An Invitation: The Idolatry of Scripture
“Look! Your disciples are doing what is unlawful on the Sabbath.”
He answered, “Haven’t you read what David did when he and his companions were hungry? He entered the house of God, and he and his companions ate the consecrated bread—which was not lawful for them to do, but only for the priests. Or haven’t you read in the Law that the priests on Sabbath duty in the temple desecrate the Sabbath and yet are innocent? I tell you that something greater than the temple is here. If you had known what these words mean, ‘I desire mercy, not sacrifice,’ you would not have condemned the innocent. For the Son of Man is Lord of the Sabbath.”
— Matthew 12.1-8
This passage of Scripture has been on my mind since mid-May. It always stands out to me when Jesus contradicts the Scriptures and traditions. Jesus is declaring people innocent who are breaking clear Scriptural laws mandated by God. What a shocking thing for him to do! And he makes contradictory statements elsewhere. For instance, Jesus quotes Exodus and Leviticus where God is quoted as saying:
Anyone who injures their neighbor is to be injured in the same manner: fracture for fracture, eye for eye, tooth for tooth. … I am the Lord your God.
— God, Leviticus 24.20 & Exodus 21.24
But Jesus contradicts this direct quote from God in Scripture in Matthew 5:
You have heard that it was said, ‘Eye for eye, and tooth for tooth.’ But I tell you, do not resist an evil person. If anyone slaps you on the right cheek, turn to them the other cheek also. And if anyone wants to sue you and take your shirt, hand over your coat as well. If anyone forces you to go one mile, go with them two miles. Give to the one who asks you, and do not turn away from the one who wants to borrow from you. You have heard that it was said, ‘Love your neighbor and hate your enemy.’ But I tell you, love your enemies and pray for those who persecute you, that you may be children of your Father in heaven.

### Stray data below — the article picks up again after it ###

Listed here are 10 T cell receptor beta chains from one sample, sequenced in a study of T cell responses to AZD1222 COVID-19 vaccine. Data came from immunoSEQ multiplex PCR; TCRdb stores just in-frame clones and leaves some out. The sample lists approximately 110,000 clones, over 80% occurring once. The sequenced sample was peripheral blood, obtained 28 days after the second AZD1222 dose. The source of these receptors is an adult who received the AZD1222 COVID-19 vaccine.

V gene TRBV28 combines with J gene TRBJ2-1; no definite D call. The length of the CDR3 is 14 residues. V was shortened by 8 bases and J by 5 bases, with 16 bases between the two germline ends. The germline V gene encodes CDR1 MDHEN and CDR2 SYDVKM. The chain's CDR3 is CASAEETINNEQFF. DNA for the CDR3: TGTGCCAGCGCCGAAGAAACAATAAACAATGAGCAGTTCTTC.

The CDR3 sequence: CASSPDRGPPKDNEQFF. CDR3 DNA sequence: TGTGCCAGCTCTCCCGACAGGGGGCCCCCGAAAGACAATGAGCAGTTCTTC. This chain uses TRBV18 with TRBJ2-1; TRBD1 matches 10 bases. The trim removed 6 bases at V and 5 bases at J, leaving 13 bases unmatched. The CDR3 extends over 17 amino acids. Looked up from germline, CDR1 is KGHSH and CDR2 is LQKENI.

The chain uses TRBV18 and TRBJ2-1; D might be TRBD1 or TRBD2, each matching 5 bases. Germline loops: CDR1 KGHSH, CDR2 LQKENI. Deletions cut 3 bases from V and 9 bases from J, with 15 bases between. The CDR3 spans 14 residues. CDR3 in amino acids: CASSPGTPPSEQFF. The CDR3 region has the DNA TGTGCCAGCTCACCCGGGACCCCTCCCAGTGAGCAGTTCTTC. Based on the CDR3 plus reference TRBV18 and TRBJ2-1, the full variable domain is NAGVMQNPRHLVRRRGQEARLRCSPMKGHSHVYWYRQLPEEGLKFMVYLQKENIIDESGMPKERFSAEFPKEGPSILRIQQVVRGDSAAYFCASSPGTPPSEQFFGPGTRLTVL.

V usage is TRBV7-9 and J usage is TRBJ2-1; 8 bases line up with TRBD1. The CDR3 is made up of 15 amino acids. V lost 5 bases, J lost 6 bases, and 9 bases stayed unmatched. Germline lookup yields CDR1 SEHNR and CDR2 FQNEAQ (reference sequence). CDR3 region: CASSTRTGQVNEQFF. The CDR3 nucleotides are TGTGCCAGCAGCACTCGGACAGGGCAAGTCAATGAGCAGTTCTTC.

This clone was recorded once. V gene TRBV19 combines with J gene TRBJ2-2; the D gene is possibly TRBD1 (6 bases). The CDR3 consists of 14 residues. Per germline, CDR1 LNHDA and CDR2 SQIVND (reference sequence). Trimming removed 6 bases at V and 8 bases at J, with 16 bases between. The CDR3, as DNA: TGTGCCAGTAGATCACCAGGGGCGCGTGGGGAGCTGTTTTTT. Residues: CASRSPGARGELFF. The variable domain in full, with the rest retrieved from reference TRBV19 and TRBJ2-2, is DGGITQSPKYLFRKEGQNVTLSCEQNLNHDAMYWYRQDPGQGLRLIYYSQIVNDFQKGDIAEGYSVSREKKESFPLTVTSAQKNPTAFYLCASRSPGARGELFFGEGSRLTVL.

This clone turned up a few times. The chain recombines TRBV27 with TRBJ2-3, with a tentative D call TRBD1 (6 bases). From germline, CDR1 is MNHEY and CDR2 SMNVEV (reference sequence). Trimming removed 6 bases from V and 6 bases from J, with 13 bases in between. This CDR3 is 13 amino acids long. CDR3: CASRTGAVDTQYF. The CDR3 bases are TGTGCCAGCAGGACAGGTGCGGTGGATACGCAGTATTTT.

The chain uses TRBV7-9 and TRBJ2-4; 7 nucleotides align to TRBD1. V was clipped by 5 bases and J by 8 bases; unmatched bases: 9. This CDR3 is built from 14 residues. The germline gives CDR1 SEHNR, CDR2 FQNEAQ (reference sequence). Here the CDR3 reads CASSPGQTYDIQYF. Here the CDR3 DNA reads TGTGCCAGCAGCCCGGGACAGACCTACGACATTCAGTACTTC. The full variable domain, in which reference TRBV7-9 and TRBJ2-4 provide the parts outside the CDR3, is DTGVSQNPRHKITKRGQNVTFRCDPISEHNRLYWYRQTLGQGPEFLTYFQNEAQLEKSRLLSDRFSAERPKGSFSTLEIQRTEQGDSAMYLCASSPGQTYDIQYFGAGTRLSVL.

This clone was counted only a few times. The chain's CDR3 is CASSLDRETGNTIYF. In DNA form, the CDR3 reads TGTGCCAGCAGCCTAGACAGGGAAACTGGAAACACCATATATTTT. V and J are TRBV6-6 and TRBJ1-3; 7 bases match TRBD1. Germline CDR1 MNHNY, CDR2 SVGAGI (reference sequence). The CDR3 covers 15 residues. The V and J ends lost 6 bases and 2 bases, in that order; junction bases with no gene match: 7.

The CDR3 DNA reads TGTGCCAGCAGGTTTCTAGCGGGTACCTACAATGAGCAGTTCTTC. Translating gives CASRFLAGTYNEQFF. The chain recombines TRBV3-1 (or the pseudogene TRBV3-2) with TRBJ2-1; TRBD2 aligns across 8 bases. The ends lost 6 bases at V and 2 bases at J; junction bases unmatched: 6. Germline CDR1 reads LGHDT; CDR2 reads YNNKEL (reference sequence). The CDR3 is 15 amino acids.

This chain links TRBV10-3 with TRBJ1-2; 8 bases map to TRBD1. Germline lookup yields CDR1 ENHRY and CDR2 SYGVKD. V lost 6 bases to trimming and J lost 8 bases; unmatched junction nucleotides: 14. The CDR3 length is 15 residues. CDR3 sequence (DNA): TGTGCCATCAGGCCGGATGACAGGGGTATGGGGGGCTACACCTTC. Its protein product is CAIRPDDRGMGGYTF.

— Jesus, Matthew 5.38-45
Now, I don’t see this as a reason to throw out the Scriptures, and neither did Jesus (while tempted in the desert, it was Scripture that he quoted in the face of each temptation). I see it as an invitation. If my faith was in the Bible, it would be a catastrophic blow to my religion. But, thankfully, my faith is in God. Jesus addressed this differentiation while speaking to the Pharisees:
You search the Scriptures because you think they give you eternal life. But the Scriptures point to me! Yet you refuse to come to me to receive this life.
— Jesus, John 5.39/40
I remember hearing a pastor say to a protestant congregation, “We don’t worship the Bible, but we get about [pinching his fingers close together] thaaaat close.” My heart sank when I heard this. I realized he was under-exaggerating. The idolatry of the Scriptures is the cause of so much division and condemnation. A.W. Tozer called people “Textualists" who “magnify the Scriptures so much that they block the very Light they are meant to reveal.” That may be a more proper name for contemporary Christianity than “Christian” (which means “little Christs”).
Scriptural contradictions and inconsistencies are an invitation to dive deep within ourselves to find what the Spirit is bringing about in our lives. They can also be things we just happily read over and move past. We don’t need to burden ourselves with information, when the invitation is to relationship. We can remain focused on that relationship.
‘Love the Lord your God with all your heart and with all your soul and with all your mind.’ This is the first and greatest commandment. And the second is like it: ‘Love your neighbor as yourself.’ All the Law and the Prophets hang on these two commandments.
— Jesus, Matthew 22.37-40
And there it is.
Some read this and see no use for Scripture. Consequently, those folks tend to be inclined toward emotionalism and self-centeredness (I know this from experience, of course). The other side reads this and obsesses with the Law and the Prophets for a more in-depth understanding, but tend to get lost in a religion that draws and defines lines between people and God, a deceptive and destructive form of self-centeredness (I know this from experience, of course).
There is a middle path though. And Jesus incarnates it.
Scripture helps us incalculably in learning to live out those two commandments with pure hearts, unstained by ego and self-centeredness (self-centered kindness is possibly the most destructive of sins). If something in Scripture brings out the opposite of what Jesus describes in Matthew 22, let’s do what Jesus did, humbly and happily contradict it while moving along in relationship.